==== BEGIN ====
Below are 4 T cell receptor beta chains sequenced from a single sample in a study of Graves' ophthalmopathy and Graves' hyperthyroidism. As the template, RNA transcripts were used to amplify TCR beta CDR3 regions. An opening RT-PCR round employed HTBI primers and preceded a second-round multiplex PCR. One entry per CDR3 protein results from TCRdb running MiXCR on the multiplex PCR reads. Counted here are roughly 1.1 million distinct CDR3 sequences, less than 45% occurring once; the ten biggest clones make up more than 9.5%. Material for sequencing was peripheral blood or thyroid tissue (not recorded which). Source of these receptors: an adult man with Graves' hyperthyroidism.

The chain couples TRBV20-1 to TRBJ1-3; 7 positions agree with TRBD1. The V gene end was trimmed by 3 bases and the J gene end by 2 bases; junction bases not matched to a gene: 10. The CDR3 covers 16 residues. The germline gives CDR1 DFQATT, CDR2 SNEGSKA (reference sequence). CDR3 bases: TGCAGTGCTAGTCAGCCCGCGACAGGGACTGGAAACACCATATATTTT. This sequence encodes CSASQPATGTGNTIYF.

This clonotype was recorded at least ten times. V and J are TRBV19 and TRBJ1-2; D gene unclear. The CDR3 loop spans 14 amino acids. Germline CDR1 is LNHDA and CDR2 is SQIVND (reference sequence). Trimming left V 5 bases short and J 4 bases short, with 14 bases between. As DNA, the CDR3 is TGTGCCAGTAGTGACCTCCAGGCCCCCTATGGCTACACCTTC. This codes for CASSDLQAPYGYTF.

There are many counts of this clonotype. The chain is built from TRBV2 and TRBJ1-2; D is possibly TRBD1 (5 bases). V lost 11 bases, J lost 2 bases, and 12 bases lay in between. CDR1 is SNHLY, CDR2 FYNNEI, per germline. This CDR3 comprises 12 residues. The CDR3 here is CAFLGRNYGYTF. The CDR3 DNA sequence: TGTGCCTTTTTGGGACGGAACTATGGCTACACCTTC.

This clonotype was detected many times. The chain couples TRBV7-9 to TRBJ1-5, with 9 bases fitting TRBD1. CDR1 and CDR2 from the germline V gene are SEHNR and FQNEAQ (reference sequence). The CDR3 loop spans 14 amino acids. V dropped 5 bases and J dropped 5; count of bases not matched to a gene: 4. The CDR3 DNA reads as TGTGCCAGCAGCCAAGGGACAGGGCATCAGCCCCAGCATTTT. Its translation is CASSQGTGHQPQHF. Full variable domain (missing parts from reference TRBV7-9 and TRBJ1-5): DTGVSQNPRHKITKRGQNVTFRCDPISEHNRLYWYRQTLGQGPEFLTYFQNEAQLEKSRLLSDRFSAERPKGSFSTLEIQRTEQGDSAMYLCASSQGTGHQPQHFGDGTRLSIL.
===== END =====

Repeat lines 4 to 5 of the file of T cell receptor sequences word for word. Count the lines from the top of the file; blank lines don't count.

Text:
There are many counts of this clonotype. The chain is built from TRBV2 and TRBJ1-2; D is possibly TRBD1 (5 bases). V lost 11 bases, J lost 2 bases, and 12 bases lay in between. CDR1 is SNHLY, CDR2 FYNNEI, per germline. This CDR3 comprises 12 residues. The CDR3 here is CAFLGRNYGYTF. The CDR3 DNA sequence: TGTGCCTTTTTGGGACGGAACTATGGCTACACCTTC.

This clonotype was detected many times. The chain couples TRBV7-9 to TRBJ1-5, with 9 bases fitting TRBD1. CDR1 and CDR2 from the germline V gene are SEHNR and FQNEAQ (reference sequence). The CDR3 loop spans 14 amino acids. V dropped 5 bases and J dropped 5; count of bases not matched to a gene: 4. The CDR3 DNA reads as TGTGCCAGCAGCCAAGGGACAGGGCATCAGCCCCAGCATTTT. Its translation is CASSQGTGHQPQHF. Full variable domain (missing parts from reference TRBV7-9 and TRBJ1-5): DTGVSQNPRHKITKRGQNVTFRCDPISEHNRLYWYRQTLGQGPEFLTYFQNEAQLEKSRLLSDRFSAERPKGSFSTLEIQRTEQGDSAMYLCASSQGTGHQPQHFGDGTRLSIL.